The New York School: Photographs, 1936–1963 by Jane Livingston
Saul Leiter: Early Black and White with essays by Max Kozloff and Jane Livingston
In No Great Hurry: 13 Lessons in Life with Saul Leiter a documentary film by Tomas Leach
Saul Leiter: Early Color with an introduction by Martin Harrison
Saul Leiter: Retrospektive edited by Ingo Taubhorn and Brigitte Woischnik, with essays by Adam Harrison Levy, Vince Aletti, Margit Erb, and others
Dissident Gardens by Jonathan Lethem
Professor Borges: A Course on English Literature by Jorge Luis Borges, edited by Martín Arias and Martín Hadis, and translated from the Spanish by Katherine Silver
Hallucinations by Oliver Sacks
The Marriage Plot by Jeffrey Eugenides
On Balance by Adam Phillips
The Literary Conference by César Aira, translated from the Spanish by Katherine Silver
An Episode in the Life of a Landscape Painter by César Aira, translated from the Spanish by Chris Andrews, with a preface by Roberto Bolaño
Ghosts by César Aira, translated from the Spanish by Chris Andrews
Gabriel García Márquez: A Life by Gerald Martin
A new documentary, Homme Less, opening on August 7 at the IFC Center in Manhattan, is a reminder of how far the homeless population now reaches in New York.
The decision of a Staten Island grand jury not to indict NYPD officer Daniel Pantaleo for his part in the death of Eric Garner has thrust the city into the center of a rapidly intensifying national debate about policing and racial injustice.
Steven Hirsch’s photos of the Gowanus Canal are a microscopic record of an ecological disaster.
I was twelve years old when I saw my first Peter Brook production, and the effect of entering his concentrated world, of experiencing the actors as a personal presence, of feeling myself to be part of a spectacle rather than the watcher of one, has never left me. It remains an artistic ideal: spare, attentive, incendiary, mystical.
The pictures of Hurricane Sandy on display in the exhibition “Rising Waters” confirm that photographs and words can convey the spirit of the catastrophe more truthfully than moving images.
If Bill de Blasio is elected mayor of New York, what can reasonably be expected to change? The issue that most contributed to his victory in the Democratic primary was his strong opposition to the NYPD’s stop and frisk program.
In the neighborhoods of Edgemere and Arverne, residents wandered the streets, dazed and broken, in mismatched boots, donated woolen overcoats, and hats with dangling ear-flaps. Some pushed what appeared to be all their belongings in shopping baskets and carts, followed by children and derelict dogs.
At around 1 AM Tuesday morning, police arrived to evict the occupiers from Zuccotti Park. It was a surprise attack, planned with impressive secrecy, and launched from Peck Slip, a relatively desolate stretch of the city, under the FDR Drive between the Brooklyn and Manhattan bridges. For more than a week, hundreds of blue-shirted police officers—the force’s proletariat rank and file—had been receiving training in crowd control. Monday night, they were told to report to lower Manhattan with “hats and bats”—riot helmets and batons—without being informed why.
At 7:30 PM, near the people’s library, the General Assembly convened. There were about five hundred of us and, as far as I could tell, we were all members for as long as we hung around. From their perch atop the wall on the northeast section of the park, two young women moderated the meeting. “Mike check!” one of the women cried, and with a unison roar the crowd repeated her words. This was “the people’s mike,” used in lieu of bullhorns, megaphones, or other amplification devices that were prohibited because the protesters had no permit. When the crowd has to repeat every word, it shows; for example, during a speech by the Nobel Prize economist Joseph Stiglitz, things slowed down. But in the large crowd the repetition created a kind of euphoria of camaraderie. It also put you in the oddly disturbing position at times of shouting at full voice something you neither agreed with nor would ever have thought on your own.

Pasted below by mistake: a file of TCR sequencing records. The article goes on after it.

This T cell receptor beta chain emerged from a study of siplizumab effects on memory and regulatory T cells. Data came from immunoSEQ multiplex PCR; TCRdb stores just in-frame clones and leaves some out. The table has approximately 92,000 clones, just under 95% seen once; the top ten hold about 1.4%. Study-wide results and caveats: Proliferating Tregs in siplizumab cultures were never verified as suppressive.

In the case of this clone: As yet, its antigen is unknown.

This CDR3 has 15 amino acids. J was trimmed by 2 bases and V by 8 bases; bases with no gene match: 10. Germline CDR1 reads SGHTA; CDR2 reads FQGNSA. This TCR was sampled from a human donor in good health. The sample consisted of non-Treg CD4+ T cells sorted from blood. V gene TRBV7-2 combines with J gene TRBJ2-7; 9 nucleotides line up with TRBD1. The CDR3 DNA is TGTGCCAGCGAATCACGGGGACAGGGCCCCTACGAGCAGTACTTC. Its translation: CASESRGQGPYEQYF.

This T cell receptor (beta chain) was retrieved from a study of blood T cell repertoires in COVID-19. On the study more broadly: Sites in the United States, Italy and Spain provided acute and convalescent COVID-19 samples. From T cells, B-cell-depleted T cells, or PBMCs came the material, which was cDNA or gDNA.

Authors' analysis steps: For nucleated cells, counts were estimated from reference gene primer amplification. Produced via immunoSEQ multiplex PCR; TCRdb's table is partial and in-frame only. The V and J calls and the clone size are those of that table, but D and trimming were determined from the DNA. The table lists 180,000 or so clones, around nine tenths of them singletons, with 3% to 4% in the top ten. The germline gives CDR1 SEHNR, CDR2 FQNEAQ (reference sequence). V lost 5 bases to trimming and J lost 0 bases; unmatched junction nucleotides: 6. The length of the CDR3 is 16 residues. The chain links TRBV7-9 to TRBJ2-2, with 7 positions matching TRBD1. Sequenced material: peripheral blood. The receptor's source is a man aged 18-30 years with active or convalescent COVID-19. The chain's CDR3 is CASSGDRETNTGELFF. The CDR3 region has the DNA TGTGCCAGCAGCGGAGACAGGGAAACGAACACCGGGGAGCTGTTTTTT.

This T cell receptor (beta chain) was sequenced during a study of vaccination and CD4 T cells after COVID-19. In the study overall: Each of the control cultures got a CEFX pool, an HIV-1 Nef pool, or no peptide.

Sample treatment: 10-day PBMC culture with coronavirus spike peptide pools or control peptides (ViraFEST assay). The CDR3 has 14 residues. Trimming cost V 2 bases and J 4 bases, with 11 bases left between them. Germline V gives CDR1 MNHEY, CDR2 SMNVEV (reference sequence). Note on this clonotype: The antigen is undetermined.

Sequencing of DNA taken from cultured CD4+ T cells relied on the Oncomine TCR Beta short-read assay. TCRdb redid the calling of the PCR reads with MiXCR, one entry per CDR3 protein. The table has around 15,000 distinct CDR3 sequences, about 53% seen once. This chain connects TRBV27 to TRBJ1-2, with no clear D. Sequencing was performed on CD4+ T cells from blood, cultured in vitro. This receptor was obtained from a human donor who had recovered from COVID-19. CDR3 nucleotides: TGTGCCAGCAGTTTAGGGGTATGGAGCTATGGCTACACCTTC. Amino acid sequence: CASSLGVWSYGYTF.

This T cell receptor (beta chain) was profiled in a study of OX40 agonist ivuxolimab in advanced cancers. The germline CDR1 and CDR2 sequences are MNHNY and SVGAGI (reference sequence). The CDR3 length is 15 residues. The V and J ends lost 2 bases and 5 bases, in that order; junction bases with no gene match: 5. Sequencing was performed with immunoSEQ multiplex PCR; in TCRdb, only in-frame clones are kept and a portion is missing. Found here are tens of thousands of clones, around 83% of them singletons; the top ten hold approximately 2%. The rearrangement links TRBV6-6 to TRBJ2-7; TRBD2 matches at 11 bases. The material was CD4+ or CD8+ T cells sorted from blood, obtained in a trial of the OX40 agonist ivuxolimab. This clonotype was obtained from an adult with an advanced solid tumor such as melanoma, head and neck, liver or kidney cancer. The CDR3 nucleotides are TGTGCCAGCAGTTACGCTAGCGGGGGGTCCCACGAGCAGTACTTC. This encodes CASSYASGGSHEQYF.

Rereading J.D. Salinger after his death on January 27, I am struck by an improbable connection between his work and that of Jack Kerouac. Both were writing in the late Forties and Fifties, from opposite ends of the social spectrum, but with a relentless ethos of non-conformism at the center of their fiction. Salinger, however, has none of Kerouac’s easy American Romanticism, much less his patriotic celebration of the open road. Salinger’s world is one of constricted New York spaces: bathrooms, restaurants, hotel rooms, buses, a tiny obstructed table in a piano bar where one barely has room enough to sit down. The high cost of not conforming is far more palpable in Salinger than in Kerouac. For Salinger’s characters, to be different isn’t a choice but a kind of incurable affliction, a source of existential crisis rather than social liberation.
More than fifteen months have passed since war broke out between Georgia and Russia. The war lasted five days, the amount of time it took for the Russian army to rout Georgia’s tiny, American-trained defense forces. It was the most serious military conflict in Europe since the Balkans. And yet, although tens of thousands of people are still displaced, and Russia is posing an increasing threat to Georgia’s oil pipelines, both the EU and the US may be powerless to prevent further threats to the country.
An exhibition in Bushwick asks, what is the definition of an individual person, and what part of that person is for sale?
Art from Brooklyn, belting out the song of itself to whomever will listen.
Images of Sandy—photographs snapped on cell phones, film, digital cameras or whatever else happened to be at hand.